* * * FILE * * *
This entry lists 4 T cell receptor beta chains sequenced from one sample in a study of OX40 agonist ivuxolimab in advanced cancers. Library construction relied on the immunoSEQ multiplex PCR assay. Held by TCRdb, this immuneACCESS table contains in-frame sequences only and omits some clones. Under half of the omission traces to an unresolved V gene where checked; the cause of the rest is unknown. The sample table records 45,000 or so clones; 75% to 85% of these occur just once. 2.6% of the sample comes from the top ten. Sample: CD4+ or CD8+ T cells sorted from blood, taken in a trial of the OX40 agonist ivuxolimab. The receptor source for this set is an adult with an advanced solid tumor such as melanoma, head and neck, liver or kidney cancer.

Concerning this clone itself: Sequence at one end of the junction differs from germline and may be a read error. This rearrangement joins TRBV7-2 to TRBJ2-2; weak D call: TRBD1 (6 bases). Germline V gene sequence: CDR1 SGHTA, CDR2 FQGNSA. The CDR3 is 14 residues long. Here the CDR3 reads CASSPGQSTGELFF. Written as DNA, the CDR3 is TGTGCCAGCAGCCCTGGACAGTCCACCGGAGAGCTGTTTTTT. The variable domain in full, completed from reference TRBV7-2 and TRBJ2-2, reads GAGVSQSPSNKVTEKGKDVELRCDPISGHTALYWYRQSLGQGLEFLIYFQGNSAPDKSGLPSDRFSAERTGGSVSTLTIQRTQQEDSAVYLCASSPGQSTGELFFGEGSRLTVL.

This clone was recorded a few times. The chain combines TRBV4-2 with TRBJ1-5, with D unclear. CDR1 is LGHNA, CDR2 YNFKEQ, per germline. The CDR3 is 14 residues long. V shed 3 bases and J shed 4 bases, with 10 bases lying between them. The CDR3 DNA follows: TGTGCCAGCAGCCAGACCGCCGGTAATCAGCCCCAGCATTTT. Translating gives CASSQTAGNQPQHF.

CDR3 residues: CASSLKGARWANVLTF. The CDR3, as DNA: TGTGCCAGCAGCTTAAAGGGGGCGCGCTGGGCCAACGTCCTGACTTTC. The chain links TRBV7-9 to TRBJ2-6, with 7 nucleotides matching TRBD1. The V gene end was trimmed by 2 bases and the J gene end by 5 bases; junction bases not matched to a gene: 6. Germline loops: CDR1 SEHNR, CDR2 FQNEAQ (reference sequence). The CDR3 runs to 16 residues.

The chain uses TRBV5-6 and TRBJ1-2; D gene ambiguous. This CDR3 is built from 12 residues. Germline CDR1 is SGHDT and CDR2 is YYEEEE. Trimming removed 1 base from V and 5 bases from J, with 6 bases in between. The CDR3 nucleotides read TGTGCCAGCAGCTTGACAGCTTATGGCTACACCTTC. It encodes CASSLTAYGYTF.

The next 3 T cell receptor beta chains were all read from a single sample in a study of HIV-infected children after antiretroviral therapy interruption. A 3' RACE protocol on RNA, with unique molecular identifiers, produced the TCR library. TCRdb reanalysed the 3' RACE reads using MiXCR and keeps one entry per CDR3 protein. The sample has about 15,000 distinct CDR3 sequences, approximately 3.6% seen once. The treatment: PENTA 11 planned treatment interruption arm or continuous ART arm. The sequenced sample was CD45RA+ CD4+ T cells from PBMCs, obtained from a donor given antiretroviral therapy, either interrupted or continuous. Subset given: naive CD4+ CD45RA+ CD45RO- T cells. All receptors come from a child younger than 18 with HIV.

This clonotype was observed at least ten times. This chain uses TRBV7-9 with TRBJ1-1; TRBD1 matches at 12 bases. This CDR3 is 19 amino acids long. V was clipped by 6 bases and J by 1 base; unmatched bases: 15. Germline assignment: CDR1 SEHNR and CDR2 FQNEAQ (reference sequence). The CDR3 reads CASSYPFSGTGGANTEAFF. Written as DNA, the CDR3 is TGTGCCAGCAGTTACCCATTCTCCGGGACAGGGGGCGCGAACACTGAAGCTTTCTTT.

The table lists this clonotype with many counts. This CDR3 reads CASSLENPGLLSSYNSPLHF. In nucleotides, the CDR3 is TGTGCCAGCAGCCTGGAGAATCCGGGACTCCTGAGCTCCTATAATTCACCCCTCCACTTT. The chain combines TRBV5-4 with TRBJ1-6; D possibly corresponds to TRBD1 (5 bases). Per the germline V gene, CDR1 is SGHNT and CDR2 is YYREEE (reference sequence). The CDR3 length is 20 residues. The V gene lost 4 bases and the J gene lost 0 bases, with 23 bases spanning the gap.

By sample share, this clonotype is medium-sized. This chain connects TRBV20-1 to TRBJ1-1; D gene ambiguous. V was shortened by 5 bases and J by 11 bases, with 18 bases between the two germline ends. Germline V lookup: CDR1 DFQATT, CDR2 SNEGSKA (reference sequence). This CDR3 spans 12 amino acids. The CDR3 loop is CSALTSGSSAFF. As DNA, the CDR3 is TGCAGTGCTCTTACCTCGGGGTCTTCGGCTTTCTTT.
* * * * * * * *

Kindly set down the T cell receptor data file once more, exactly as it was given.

This entry lists 4 T cell receptor beta chains sequenced from one sample in a study of OX40 agonist ivuxolimab in advanced cancers. Library construction relied on the immunoSEQ multiplex PCR assay. Held by TCRdb, this immuneACCESS table contains in-frame sequences only and omits some clones. Under half of the omission traces to an unresolved V gene where checked; the cause of the rest is unknown. The sample table records 45,000 or so clones; 75% to 85% of these occur just once. 2.6% of the sample comes from the top ten. Sample: CD4+ or CD8+ T cells sorted from blood, taken in a trial of the OX40 agonist ivuxolimab. The receptor source for this set is an adult with an advanced solid tumor such as melanoma, head and neck, liver or kidney cancer.

Concerning this clone itself: Sequence at one end of the junction differs from germline and may be a read error. This rearrangement joins TRBV7-2 to TRBJ2-2; weak D call: TRBD1 (6 bases). Germline V gene sequence: CDR1 SGHTA, CDR2 FQGNSA. The CDR3 is 14 residues long. Here the CDR3 reads CASSPGQSTGELFF. Written as DNA, the CDR3 is TGTGCCAGCAGCCCTGGACAGTCCACCGGAGAGCTGTTTTTT. The variable domain in full, completed from reference TRBV7-2 and TRBJ2-2, reads GAGVSQSPSNKVTEKGKDVELRCDPISGHTALYWYRQSLGQGLEFLIYFQGNSAPDKSGLPSDRFSAERTGGSVSTLTIQRTQQEDSAVYLCASSPGQSTGELFFGEGSRLTVL.

This clone was recorded a few times. The chain combines TRBV4-2 with TRBJ1-5, with D unclear. CDR1 is LGHNA, CDR2 YNFKEQ, per germline. The CDR3 is 14 residues long. V shed 3 bases and J shed 4 bases, with 10 bases lying between them. The CDR3 DNA follows: TGTGCCAGCAGCCAGACCGCCGGTAATCAGCCCCAGCATTTT. Translating gives CASSQTAGNQPQHF.

CDR3 residues: CASSLKGARWANVLTF. The CDR3, as DNA: TGTGCCAGCAGCTTAAAGGGGGCGCGCTGGGCCAACGTCCTGACTTTC. The chain links TRBV7-9 to TRBJ2-6, with 7 nucleotides matching TRBD1. The V gene end was trimmed by 2 bases and the J gene end by 5 bases; junction bases not matched to a gene: 6. Germline loops: CDR1 SEHNR, CDR2 FQNEAQ (reference sequence). The CDR3 runs to 16 residues.

The chain uses TRBV5-6 and TRBJ1-2; D gene ambiguous. This CDR3 is built from 12 residues. Germline CDR1 is SGHDT and CDR2 is YYEEEE. Trimming removed 1 base from V and 5 bases from J, with 6 bases in between. The CDR3 nucleotides read TGTGCCAGCAGCTTGACAGCTTATGGCTACACCTTC. It encodes CASSLTAYGYTF.

The next 3 T cell receptor beta chains were all read from a single sample in a study of HIV-infected children after antiretroviral therapy interruption. A 3' RACE protocol on RNA, with unique molecular identifiers, produced the TCR library. TCRdb reanalysed the 3' RACE reads using MiXCR and keeps one entry per CDR3 protein. The sample has about 15,000 distinct CDR3 sequences, approximately 3.6% seen once. The treatment: PENTA 11 planned treatment interruption arm or continuous ART arm. The sequenced sample was CD45RA+ CD4+ T cells from PBMCs, obtained from a donor given antiretroviral therapy, either interrupted or continuous. Subset given: naive CD4+ CD45RA+ CD45RO- T cells. All receptors come from a child younger than 18 with HIV.

This clonotype was observed at least ten times. This chain uses TRBV7-9 with TRBJ1-1; TRBD1 matches at 12 bases. This CDR3 is 19 amino acids long. V was clipped by 6 bases and J by 1 base; unmatched bases: 15. Germline assignment: CDR1 SEHNR and CDR2 FQNEAQ (reference sequence). The CDR3 reads CASSYPFSGTGGANTEAFF. Written as DNA, the CDR3 is TGTGCCAGCAGTTACCCATTCTCCGGGACAGGGGGCGCGAACACTGAAGCTTTCTTT.

The table lists this clonotype with many counts. This CDR3 reads CASSLENPGLLSSYNSPLHF. In nucleotides, the CDR3 is TGTGCCAGCAGCCTGGAGAATCCGGGACTCCTGAGCTCCTATAATTCACCCCTCCACTTT. The chain combines TRBV5-4 with TRBJ1-6; D possibly corresponds to TRBD1 (5 bases). Per the germline V gene, CDR1 is SGHNT and CDR2 is YYREEE (reference sequence). The CDR3 length is 20 residues. The V gene lost 4 bases and the J gene lost 0 bases, with 23 bases spanning the gap.

By sample share, this clonotype is medium-sized. This chain connects TRBV20-1 to TRBJ1-1; D gene ambiguous. V was shortened by 5 bases and J by 11 bases, with 18 bases between the two germline ends. Germline V lookup: CDR1 DFQATT, CDR2 SNEGSKA (reference sequence). This CDR3 spans 12 amino acids. The CDR3 loop is CSALTSGSSAFF. As DNA, the CDR3 is TGCAGTGCTCTTACCTCGGGGTCTTCGGCTTTCTTT.